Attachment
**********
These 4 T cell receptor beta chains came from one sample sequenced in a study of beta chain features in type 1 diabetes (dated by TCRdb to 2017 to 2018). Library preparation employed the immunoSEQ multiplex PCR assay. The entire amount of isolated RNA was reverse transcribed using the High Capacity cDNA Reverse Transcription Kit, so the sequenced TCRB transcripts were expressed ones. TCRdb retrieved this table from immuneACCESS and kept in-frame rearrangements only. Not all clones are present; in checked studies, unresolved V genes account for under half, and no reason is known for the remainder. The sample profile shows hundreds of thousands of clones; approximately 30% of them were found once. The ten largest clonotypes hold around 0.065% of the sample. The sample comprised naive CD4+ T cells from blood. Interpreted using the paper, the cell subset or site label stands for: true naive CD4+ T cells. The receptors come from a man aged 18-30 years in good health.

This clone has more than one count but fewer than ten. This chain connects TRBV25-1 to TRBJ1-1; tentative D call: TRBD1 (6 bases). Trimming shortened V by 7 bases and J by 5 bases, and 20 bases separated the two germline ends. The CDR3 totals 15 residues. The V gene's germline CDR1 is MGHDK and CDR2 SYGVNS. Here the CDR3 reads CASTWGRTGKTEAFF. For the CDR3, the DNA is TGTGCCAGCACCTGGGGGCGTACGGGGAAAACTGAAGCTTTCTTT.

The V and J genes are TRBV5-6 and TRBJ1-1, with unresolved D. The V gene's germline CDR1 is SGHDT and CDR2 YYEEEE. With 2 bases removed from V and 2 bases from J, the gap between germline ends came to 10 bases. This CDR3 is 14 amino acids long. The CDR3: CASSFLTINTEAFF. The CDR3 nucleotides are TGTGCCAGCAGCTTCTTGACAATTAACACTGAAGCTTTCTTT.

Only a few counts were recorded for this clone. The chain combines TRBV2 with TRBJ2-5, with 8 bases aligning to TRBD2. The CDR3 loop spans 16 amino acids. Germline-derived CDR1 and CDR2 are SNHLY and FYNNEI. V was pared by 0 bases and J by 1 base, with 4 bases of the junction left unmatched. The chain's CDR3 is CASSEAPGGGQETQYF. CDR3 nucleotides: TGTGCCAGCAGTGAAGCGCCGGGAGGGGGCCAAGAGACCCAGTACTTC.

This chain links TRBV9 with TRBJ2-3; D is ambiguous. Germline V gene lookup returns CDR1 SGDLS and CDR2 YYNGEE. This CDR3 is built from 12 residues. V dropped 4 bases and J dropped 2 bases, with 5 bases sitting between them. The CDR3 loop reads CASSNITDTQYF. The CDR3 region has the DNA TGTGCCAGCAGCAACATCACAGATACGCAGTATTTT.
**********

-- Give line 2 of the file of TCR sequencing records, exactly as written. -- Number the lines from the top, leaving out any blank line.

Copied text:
This clone has more than one count but fewer than ten. This chain connects TRBV25-1 to TRBJ1-1; tentative D call: TRBD1 (6 bases). Trimming shortened V by 7 bases and J by 5 bases, and 20 bases separated the two germline ends. The CDR3 totals 15 residues. The V gene's germline CDR1 is MGHDK and CDR2 SYGVNS. Here the CDR3 reads CASTWGRTGKTEAFF. For the CDR3, the DNA is TGTGCCAGCACCTGGGGGCGTACGGGGAAAACTGAAGCTTTCTTT.